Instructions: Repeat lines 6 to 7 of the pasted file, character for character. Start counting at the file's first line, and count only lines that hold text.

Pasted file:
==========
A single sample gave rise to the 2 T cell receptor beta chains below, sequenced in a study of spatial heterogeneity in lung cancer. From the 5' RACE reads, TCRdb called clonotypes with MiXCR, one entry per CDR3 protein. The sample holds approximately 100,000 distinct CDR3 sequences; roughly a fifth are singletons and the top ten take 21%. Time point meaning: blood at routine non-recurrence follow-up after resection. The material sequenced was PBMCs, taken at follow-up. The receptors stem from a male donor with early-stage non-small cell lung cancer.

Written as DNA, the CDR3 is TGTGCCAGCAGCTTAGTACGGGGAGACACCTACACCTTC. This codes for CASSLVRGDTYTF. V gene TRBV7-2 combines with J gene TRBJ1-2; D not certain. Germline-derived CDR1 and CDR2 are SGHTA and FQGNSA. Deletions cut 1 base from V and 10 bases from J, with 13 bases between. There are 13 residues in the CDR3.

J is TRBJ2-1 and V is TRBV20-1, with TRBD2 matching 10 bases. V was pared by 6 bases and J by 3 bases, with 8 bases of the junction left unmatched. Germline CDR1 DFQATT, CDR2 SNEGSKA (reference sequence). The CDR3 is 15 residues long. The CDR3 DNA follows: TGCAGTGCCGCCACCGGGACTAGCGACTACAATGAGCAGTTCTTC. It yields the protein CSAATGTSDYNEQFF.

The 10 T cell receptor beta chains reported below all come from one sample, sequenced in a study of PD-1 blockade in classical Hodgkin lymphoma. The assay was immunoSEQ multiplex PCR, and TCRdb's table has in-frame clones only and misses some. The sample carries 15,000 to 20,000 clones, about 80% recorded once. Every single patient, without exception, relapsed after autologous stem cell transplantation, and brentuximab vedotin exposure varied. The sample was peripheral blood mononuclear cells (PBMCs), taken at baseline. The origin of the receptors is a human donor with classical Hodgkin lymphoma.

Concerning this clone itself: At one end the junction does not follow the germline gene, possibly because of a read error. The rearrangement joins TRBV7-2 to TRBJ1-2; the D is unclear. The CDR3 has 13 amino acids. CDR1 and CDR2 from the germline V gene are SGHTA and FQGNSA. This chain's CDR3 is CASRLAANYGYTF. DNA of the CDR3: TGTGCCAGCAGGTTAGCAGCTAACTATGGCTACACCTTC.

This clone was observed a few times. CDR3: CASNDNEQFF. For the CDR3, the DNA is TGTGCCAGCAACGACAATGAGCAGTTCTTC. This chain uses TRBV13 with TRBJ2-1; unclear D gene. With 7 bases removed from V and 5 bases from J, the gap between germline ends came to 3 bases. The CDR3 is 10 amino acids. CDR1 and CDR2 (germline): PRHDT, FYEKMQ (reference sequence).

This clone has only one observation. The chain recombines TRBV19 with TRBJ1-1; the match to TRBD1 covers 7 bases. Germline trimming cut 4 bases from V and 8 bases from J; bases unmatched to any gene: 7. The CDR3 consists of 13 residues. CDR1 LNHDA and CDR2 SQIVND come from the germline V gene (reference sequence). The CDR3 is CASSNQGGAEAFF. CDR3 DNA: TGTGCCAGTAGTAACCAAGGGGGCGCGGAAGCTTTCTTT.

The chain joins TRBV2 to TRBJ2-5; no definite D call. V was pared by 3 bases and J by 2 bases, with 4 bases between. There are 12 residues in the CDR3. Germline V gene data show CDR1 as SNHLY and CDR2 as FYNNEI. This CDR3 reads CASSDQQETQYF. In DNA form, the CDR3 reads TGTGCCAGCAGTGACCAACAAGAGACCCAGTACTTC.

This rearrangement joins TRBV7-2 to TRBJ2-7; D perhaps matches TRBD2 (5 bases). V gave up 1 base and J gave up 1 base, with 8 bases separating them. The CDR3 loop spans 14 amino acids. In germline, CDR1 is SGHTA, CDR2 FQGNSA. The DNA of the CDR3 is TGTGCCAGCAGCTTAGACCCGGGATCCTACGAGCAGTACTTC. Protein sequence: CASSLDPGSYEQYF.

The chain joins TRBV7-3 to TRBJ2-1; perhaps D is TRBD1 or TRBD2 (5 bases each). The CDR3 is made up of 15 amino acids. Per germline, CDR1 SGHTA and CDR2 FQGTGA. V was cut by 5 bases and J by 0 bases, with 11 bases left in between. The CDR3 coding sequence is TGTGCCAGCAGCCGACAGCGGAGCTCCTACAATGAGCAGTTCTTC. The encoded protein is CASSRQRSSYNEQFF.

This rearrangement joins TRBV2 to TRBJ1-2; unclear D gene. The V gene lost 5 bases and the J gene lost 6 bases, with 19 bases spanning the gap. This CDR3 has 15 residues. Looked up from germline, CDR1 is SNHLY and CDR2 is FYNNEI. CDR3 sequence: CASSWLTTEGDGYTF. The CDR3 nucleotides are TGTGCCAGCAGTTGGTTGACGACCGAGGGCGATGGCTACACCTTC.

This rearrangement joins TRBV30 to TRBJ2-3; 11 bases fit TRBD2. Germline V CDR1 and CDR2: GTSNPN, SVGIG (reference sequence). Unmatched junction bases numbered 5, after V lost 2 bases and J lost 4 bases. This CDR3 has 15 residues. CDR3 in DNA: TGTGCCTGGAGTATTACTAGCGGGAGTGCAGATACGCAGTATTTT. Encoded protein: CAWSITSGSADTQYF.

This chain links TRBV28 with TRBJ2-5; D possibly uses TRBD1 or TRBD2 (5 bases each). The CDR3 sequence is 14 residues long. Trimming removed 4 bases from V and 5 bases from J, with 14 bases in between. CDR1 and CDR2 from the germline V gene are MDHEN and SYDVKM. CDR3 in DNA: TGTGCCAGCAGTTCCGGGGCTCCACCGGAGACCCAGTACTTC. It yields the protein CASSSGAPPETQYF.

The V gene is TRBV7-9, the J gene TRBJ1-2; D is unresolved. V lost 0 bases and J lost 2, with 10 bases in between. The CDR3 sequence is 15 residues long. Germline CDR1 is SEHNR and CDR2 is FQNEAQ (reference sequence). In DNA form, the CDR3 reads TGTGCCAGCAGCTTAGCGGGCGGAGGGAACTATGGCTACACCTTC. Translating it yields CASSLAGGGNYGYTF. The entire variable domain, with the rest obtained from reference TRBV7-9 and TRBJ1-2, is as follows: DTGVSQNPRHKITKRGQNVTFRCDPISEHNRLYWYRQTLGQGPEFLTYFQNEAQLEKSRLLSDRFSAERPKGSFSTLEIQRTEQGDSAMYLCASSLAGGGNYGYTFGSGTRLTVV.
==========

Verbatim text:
This clone was observed a few times. CDR3: CASNDNEQFF. For the CDR3, the DNA is TGTGCCAGCAACGACAATGAGCAGTTCTTC. This chain uses TRBV13 with TRBJ2-1; unclear D gene. With 7 bases removed from V and 5 bases from J, the gap between germline ends came to 3 bases. The CDR3 is 10 amino acids. CDR1 and CDR2 (germline): PRHDT, FYEKMQ (reference sequence).

This clone has only one observation. The chain recombines TRBV19 with TRBJ1-1; the match to TRBD1 covers 7 bases. Germline trimming cut 4 bases from V and 8 bases from J; bases unmatched to any gene: 7. The CDR3 consists of 13 residues. CDR1 LNHDA and CDR2 SQIVND come from the germline V gene (reference sequence). The CDR3 is CASSNQGGAEAFF. CDR3 DNA: TGTGCCAGTAGTAACCAAGGGGGCGCGGAAGCTTTCTTT.